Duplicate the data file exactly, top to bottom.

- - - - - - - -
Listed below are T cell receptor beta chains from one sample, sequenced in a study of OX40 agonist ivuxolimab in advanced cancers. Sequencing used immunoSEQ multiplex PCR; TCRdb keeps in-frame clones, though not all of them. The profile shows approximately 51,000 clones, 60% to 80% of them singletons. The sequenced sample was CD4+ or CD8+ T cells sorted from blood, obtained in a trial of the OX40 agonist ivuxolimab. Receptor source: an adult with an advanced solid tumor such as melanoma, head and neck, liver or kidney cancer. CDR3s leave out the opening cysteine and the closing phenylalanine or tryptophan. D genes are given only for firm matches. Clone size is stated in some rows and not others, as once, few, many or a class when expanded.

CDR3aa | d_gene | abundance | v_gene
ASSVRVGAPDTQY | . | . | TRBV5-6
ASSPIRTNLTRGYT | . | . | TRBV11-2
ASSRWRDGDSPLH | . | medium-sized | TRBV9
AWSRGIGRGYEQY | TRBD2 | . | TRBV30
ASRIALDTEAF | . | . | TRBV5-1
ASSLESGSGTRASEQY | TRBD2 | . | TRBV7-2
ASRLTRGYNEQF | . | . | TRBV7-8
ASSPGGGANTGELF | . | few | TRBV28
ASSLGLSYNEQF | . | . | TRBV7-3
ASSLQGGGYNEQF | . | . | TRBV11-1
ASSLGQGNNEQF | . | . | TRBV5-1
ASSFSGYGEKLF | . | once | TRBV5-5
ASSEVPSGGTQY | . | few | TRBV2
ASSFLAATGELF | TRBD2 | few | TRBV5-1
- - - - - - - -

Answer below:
Listed below are T cell receptor beta chains from one sample, sequenced in a study of OX40 agonist ivuxolimab in advanced cancers. Sequencing used immunoSEQ multiplex PCR; TCRdb keeps in-frame clones, though not all of them. The profile shows approximately 51,000 clones, 60% to 80% of them singletons. The sequenced sample was CD4+ or CD8+ T cells sorted from blood, obtained in a trial of the OX40 agonist ivuxolimab. Receptor source: an adult with an advanced solid tumor such as melanoma, head and neck, liver or kidney cancer. CDR3s leave out the opening cysteine and the closing phenylalanine or tryptophan. D genes are given only for firm matches. Clone size is stated in some rows and not others, as once, few, many or a class when expanded.

CDR3aa | d_gene | abundance | v_gene
ASSVRVGAPDTQY | . | . | TRBV5-6
ASSPIRTNLTRGYT | . | . | TRBV11-2
ASSRWRDGDSPLH | . | medium-sized | TRBV9
AWSRGIGRGYEQY | TRBD2 | . | TRBV30
ASRIALDTEAF | . | . | TRBV5-1
ASSLESGSGTRASEQY | TRBD2 | . | TRBV7-2
ASRLTRGYNEQF | . | . | TRBV7-8
ASSPGGGANTGELF | . | few | TRBV28
ASSLGLSYNEQF | . | . | TRBV7-3
ASSLQGGGYNEQF | . | . | TRBV11-1
ASSLGQGNNEQF | . | . | TRBV5-1
ASSFSGYGEKLF | . | once | TRBV5-5
ASSEVPSGGTQY | . | few | TRBV2
ASSFLAATGELF | TRBD2 | few | TRBV5-1